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...Differences Between a Watch and a Warning...
A severe thunderstorm watch or a tornado watch is issued when atmospheric
conditions are favorable for the development of severe weather.
A severe thunderstorm watch is issued when the primary concern is for large hail
and/or damaging thunderstorm winds. 1 inch (Quarter-sized) or larger hail is
considered severe, as is thunderstorm wind gusts of 58 mph or stronger.
A tornado watch is issued when severe weather is expected, which also includes
the possibility of large and/or multiple tornadoes.
After coordinating with affected National Weather Service forecast offices, the
watch is issued by the storm prediction center in Norman, Oklahoma. The typical
size of a watch area is twenty five thousand square miles and usually takes the
shape of a four-sided polygon. The watch typically lasts for six to eight hours.
When a watch is issued, it is important to be on the alert for threatening weather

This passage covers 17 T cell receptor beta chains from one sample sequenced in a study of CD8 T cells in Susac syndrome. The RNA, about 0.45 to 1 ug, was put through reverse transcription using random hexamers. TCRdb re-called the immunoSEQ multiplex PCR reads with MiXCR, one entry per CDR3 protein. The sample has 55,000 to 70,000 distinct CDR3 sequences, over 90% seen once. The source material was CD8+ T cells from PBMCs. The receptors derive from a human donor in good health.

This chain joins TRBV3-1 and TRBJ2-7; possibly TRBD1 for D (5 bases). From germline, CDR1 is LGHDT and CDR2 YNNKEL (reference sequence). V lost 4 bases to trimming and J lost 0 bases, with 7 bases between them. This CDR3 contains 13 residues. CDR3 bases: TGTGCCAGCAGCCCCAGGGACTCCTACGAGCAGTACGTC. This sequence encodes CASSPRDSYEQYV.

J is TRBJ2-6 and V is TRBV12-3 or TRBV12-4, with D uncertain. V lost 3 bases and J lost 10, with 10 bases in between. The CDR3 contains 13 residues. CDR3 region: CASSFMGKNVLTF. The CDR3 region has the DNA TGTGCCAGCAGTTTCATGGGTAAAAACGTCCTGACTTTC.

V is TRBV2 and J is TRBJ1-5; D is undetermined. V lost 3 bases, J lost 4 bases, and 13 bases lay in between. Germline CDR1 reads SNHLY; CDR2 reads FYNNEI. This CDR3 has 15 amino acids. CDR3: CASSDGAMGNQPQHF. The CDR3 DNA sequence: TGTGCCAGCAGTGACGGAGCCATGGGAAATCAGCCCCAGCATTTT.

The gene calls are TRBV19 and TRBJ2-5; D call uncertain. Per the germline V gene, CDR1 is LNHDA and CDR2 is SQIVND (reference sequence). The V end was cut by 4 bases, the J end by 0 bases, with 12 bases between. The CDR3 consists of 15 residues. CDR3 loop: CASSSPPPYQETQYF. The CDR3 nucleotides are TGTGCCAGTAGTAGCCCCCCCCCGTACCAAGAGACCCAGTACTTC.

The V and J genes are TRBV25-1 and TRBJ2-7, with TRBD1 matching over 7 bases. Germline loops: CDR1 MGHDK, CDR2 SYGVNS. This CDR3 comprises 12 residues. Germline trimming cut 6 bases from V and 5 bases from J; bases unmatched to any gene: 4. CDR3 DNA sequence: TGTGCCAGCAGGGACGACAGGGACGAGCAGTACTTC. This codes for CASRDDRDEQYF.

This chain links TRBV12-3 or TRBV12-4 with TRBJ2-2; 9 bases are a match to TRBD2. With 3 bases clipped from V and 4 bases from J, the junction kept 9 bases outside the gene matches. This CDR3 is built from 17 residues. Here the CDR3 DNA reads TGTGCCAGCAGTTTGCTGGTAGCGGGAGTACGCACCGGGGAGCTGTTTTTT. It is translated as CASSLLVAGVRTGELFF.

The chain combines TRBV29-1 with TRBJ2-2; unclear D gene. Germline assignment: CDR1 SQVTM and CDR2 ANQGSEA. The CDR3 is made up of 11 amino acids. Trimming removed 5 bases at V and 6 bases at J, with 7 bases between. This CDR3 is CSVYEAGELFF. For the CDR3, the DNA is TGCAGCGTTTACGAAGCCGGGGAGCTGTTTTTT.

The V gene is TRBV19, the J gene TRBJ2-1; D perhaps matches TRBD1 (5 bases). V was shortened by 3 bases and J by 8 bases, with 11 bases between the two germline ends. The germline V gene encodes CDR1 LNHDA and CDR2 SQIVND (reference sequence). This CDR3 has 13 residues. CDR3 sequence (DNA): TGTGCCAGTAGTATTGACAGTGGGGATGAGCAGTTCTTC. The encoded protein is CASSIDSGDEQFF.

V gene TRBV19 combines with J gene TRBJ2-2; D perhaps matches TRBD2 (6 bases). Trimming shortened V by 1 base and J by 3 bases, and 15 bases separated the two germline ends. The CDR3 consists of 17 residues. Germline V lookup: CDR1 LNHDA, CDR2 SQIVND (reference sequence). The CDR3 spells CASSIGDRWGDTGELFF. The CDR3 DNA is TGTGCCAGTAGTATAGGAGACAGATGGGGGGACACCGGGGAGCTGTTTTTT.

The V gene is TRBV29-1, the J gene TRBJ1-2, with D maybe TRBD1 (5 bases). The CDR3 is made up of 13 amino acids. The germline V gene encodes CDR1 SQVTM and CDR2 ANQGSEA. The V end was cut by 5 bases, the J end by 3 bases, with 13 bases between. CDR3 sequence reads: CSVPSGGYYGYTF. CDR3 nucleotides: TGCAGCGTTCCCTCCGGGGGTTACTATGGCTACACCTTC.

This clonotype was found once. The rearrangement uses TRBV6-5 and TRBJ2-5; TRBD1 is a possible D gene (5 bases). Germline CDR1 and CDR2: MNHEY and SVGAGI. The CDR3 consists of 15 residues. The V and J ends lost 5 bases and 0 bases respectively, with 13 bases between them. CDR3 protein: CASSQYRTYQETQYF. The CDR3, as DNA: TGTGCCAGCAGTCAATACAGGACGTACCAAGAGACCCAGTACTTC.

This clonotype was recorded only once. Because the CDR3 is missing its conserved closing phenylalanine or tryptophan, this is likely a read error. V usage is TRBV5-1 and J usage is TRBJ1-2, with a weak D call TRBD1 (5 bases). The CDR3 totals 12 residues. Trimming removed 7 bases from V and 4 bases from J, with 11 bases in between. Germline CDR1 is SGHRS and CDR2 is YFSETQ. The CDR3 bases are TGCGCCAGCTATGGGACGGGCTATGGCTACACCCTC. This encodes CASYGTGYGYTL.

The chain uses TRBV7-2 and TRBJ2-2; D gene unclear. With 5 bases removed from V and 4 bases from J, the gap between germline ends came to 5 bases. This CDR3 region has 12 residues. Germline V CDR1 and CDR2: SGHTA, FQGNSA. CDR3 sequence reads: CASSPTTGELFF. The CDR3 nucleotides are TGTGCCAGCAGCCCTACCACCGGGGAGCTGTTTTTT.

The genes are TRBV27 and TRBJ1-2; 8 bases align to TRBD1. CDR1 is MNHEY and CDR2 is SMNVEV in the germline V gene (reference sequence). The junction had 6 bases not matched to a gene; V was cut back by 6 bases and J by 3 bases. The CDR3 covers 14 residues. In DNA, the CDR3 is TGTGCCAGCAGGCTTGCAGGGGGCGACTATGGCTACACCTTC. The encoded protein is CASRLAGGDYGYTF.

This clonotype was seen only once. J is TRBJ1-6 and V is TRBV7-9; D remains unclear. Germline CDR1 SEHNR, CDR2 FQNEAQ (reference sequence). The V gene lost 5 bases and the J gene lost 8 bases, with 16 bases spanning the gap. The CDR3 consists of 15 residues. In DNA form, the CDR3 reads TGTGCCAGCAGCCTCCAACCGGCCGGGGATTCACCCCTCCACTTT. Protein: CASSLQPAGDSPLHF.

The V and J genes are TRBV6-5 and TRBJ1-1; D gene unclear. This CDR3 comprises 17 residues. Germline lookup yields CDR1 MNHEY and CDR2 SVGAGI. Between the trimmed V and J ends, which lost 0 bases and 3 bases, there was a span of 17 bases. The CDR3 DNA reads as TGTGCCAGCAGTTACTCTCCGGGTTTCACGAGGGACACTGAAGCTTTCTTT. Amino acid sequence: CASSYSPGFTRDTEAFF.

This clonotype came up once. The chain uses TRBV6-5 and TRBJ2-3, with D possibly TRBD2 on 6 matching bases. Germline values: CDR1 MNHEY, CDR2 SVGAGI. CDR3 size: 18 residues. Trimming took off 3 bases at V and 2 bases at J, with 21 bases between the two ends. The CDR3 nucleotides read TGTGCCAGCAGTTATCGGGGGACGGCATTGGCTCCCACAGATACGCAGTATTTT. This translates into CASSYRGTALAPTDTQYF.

and be prepared to move quickly to safety when severe weather develops.
Severe thunderstorm and tornado warnings are issued by local National Weather
Service forecast offices when severe thunderstorms or tornadoes are imminent,
either as indicated by doppler radar or when observed & reported by reliable
sources such as Skywarn spotters. A warning usually covers a portion of one to
several counties (or parishes) and normally lasts for an hour or less. Pay close
attention to the information contained in the warning and take immediate action
to protect yourselves. Warnings include important details such as which locations
are at greatest risk and what measures you should take to protect yourself.
In a watch...watch the sky. In a warning...take action to protect yourself.